Did you get diabetes after starting a statin drug? This is very common, statin users often find better cholesterol ratios over time, but higher blood glucose. Sit down for my next comment: It’s entirely possible that you’ve been diagnosed with Type 2 diabetes when in fact you just have hyperglycemia (high blood sugar) and it’s just a side effect, and the result of your statin.
The good news is your “diabetes” may even be reversible when your statin treatment is over. I’ve counted 84 people (including my BookFace mom) who got off their statin and reversed their “diabetes.”
It may be news to you, but many studies and reports have shown that statins can cause raise blood sugar, which is sadly and disgracefully mistaken for “diabetes.” Now you’re on the expensive medication merry-go-round!
Another bombshell coming: People with high cholesterol have a lower risk of getting diabetes, which is in keeping with what I just told you about statins triggering the condition. I’ve got the most current information now. Researchers looked at the rates of diabetes among 63,385 Dutch residents in the Netherlands between 1994 and 2014. Of these participants, 25,137 had inherited “Familial Hypercholesterolemia” which is a condition that means high cholesterol from their inherited genes. These people with the genetic snp (pronounced snip) coding for high cholesterol displayed significantly lower rates of type 2 diabetes! The details were reported in the March 2015 edition of JAMA if you want to look it up. The prevalence of type 2 diabetes was actually 38% lower, which suggests high cholesterol protects against diabetes. Keep in the back of your mind how people taking statin drugs face an increased risk of developing diabetes, anywhere from 9 to 46 percent depending on what study you read.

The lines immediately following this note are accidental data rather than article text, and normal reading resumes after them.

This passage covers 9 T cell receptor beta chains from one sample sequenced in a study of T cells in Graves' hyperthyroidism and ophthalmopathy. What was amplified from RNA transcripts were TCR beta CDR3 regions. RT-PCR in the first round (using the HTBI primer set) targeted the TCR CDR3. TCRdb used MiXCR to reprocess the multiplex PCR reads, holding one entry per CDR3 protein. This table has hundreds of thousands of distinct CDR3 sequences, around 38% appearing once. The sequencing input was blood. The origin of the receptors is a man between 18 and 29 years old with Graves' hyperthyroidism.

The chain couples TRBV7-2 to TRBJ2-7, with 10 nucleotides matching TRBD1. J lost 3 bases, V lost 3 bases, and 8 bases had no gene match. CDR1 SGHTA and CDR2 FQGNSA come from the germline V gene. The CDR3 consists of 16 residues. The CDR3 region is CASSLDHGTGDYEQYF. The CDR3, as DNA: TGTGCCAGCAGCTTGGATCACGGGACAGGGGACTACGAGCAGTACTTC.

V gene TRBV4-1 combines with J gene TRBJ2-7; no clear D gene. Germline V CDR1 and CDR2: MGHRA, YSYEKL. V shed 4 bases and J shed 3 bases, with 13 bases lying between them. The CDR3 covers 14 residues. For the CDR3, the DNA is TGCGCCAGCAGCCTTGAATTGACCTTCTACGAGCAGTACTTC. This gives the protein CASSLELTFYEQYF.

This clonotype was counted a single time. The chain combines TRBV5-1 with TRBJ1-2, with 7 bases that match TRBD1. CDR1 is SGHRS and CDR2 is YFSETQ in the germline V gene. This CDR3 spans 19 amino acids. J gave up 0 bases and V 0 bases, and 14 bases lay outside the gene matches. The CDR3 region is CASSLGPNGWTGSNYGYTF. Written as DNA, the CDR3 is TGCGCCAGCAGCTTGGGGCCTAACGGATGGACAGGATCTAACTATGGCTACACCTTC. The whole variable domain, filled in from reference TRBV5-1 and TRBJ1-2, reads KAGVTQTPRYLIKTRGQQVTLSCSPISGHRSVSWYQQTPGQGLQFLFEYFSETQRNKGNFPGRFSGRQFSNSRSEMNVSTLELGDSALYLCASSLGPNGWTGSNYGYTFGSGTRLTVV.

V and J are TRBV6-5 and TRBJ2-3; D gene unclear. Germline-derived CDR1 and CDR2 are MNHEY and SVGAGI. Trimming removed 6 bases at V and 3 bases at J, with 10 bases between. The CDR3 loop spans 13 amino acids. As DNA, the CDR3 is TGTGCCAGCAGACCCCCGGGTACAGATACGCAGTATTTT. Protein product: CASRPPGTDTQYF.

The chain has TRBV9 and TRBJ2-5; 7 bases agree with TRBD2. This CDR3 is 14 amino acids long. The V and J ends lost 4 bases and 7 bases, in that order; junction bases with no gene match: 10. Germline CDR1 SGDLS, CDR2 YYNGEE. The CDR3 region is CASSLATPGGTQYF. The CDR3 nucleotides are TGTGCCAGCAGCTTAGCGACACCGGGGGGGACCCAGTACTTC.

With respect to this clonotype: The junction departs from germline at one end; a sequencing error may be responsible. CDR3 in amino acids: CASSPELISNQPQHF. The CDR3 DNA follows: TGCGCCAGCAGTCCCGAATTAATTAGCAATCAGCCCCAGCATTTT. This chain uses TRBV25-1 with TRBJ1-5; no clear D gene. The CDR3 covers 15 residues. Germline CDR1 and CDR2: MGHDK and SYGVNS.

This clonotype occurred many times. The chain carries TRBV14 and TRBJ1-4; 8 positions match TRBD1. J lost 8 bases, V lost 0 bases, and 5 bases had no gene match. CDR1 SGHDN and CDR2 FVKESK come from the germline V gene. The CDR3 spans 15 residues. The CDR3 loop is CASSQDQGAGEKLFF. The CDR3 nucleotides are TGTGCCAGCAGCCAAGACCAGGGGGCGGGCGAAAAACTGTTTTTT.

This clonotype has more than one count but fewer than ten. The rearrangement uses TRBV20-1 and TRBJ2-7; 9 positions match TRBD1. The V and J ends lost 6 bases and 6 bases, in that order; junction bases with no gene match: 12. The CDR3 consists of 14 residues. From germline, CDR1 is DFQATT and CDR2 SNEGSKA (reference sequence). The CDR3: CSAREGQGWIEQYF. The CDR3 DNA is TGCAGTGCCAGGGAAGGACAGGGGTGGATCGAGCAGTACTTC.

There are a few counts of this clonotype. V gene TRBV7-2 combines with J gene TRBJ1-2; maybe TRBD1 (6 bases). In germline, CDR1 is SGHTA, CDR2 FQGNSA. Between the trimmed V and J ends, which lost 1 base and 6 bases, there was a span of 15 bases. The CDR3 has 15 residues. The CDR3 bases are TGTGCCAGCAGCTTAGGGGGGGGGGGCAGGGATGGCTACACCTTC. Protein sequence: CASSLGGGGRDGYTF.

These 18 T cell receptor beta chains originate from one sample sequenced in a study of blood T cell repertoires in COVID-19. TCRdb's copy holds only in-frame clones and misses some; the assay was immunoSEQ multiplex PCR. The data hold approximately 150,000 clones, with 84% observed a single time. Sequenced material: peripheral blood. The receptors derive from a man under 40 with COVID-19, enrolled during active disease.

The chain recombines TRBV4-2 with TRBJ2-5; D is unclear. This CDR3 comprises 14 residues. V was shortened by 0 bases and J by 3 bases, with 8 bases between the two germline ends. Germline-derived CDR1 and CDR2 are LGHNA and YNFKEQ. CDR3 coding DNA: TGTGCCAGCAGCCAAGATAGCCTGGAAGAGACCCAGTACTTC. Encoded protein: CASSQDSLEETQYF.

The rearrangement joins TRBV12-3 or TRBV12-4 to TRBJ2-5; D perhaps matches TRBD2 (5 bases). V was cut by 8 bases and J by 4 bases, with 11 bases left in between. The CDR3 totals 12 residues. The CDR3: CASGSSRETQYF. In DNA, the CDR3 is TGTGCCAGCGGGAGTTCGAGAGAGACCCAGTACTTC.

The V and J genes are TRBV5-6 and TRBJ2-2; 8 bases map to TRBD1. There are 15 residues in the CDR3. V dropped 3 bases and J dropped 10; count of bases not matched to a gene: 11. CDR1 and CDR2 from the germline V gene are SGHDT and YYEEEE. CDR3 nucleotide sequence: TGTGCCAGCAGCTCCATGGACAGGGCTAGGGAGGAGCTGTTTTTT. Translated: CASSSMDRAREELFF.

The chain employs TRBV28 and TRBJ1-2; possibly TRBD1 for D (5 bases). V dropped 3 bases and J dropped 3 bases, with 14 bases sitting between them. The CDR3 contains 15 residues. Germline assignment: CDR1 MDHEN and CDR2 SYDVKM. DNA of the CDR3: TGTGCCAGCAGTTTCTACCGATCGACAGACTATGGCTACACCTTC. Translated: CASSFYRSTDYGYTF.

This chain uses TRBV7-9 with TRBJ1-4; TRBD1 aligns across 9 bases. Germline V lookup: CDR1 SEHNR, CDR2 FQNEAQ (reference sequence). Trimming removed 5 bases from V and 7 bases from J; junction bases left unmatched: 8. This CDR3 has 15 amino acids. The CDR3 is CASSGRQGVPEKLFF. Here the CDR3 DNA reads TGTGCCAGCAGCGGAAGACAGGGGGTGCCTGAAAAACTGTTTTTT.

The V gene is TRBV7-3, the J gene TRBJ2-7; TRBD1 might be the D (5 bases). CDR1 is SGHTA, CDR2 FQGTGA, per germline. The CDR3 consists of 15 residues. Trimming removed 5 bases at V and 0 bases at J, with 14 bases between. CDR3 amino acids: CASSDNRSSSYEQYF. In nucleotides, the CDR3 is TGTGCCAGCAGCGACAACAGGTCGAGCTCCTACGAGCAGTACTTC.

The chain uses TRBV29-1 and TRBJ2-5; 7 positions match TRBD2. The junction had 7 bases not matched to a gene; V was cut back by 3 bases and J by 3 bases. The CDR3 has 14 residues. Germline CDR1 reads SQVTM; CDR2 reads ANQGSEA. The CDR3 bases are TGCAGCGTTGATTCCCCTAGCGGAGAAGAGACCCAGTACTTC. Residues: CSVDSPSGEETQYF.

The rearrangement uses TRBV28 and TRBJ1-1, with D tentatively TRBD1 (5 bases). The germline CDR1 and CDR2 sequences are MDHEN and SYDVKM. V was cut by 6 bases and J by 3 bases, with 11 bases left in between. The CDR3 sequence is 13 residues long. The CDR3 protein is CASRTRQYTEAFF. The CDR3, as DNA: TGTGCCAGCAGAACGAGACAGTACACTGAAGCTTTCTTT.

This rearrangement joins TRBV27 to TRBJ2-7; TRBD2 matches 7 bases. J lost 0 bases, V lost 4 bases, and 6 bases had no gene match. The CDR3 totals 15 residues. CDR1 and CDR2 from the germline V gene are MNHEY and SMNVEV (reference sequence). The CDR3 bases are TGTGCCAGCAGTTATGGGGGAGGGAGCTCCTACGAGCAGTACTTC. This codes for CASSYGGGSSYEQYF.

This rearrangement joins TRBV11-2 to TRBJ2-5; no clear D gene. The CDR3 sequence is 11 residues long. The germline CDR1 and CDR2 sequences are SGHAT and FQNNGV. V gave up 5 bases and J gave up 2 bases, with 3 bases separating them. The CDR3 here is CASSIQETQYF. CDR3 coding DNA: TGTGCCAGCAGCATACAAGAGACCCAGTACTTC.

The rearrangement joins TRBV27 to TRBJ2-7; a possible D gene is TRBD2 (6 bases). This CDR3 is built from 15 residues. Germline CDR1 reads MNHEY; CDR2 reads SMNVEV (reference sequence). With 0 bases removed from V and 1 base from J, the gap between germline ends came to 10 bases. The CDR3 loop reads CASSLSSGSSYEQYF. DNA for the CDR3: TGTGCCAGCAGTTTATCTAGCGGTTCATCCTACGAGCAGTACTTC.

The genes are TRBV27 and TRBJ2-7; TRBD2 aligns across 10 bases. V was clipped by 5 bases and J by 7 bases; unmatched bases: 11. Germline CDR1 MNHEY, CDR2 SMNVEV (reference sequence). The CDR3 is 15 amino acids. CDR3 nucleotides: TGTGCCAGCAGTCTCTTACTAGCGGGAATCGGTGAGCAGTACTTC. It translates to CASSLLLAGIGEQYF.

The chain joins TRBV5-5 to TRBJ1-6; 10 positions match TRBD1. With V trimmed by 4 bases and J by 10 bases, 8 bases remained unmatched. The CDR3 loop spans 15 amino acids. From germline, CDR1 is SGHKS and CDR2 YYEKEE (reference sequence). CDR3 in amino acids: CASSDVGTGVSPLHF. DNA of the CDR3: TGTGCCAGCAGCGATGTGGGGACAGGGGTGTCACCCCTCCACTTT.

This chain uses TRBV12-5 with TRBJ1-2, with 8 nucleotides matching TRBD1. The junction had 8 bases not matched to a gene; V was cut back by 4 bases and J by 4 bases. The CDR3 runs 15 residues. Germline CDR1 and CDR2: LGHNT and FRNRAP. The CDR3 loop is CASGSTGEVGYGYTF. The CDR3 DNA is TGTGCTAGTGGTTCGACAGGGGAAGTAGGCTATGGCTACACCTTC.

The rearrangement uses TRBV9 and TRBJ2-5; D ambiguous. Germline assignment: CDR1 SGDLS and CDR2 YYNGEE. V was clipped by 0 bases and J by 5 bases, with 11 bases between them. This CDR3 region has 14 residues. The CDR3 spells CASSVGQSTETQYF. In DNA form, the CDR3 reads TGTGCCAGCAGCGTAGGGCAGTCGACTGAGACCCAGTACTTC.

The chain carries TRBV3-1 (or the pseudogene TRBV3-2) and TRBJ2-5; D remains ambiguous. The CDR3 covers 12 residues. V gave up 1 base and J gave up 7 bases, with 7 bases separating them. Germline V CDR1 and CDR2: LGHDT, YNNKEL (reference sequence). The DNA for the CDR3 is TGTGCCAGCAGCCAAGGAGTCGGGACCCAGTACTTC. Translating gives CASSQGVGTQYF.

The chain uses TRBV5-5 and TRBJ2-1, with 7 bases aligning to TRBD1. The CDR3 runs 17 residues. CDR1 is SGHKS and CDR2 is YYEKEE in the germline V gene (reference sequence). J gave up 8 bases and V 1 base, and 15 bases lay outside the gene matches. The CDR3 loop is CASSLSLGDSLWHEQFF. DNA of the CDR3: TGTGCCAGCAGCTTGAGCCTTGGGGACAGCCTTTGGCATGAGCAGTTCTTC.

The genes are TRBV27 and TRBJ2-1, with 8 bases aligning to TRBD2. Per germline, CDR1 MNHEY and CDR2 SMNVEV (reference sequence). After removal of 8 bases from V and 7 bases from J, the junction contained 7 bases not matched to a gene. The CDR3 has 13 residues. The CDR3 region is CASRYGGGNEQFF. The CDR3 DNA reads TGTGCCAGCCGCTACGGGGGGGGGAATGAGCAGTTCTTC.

It’s pure genius if you think about it. Here you have multiple studies showing how cholesterol-reducing statins raise blood sugar, and now we see clearly that people who have higher endogenous levels of cholesterol are protected from diabetes. I’m talking about endogenous (body-produced) cholesterol, okay, so this is not your excuse to eat bacon.
Insulin is your God-given pancreatic hormone and it’s secreted to help reduce blood sugar after you eat and drink. You want some insulin to maintain blood glucose levels, but too much of it is the equivalent of acid in your veins. And guess what? The use of statin drugs appears to increase your insulin levels!
Now I’ll summarize this:
- High insulin and blood sugar is extremely harmful to your health.
- The regulation of glucose and insulin is crucial.
- The ‘standard of practice’ in medicine calls for severely low levels of cholesterol (in my opinion) hence the need for statins.
- Statins reduce cholesterol, but may raise insulin and blood sugar over time.
- Medications used to reduce blood sugar do not address the full-body inflammatory process that is going on.
- If you started a statin drug, and now have diabetes, try to lower your cholesterol with diet and exercise, and don’t lower it too much.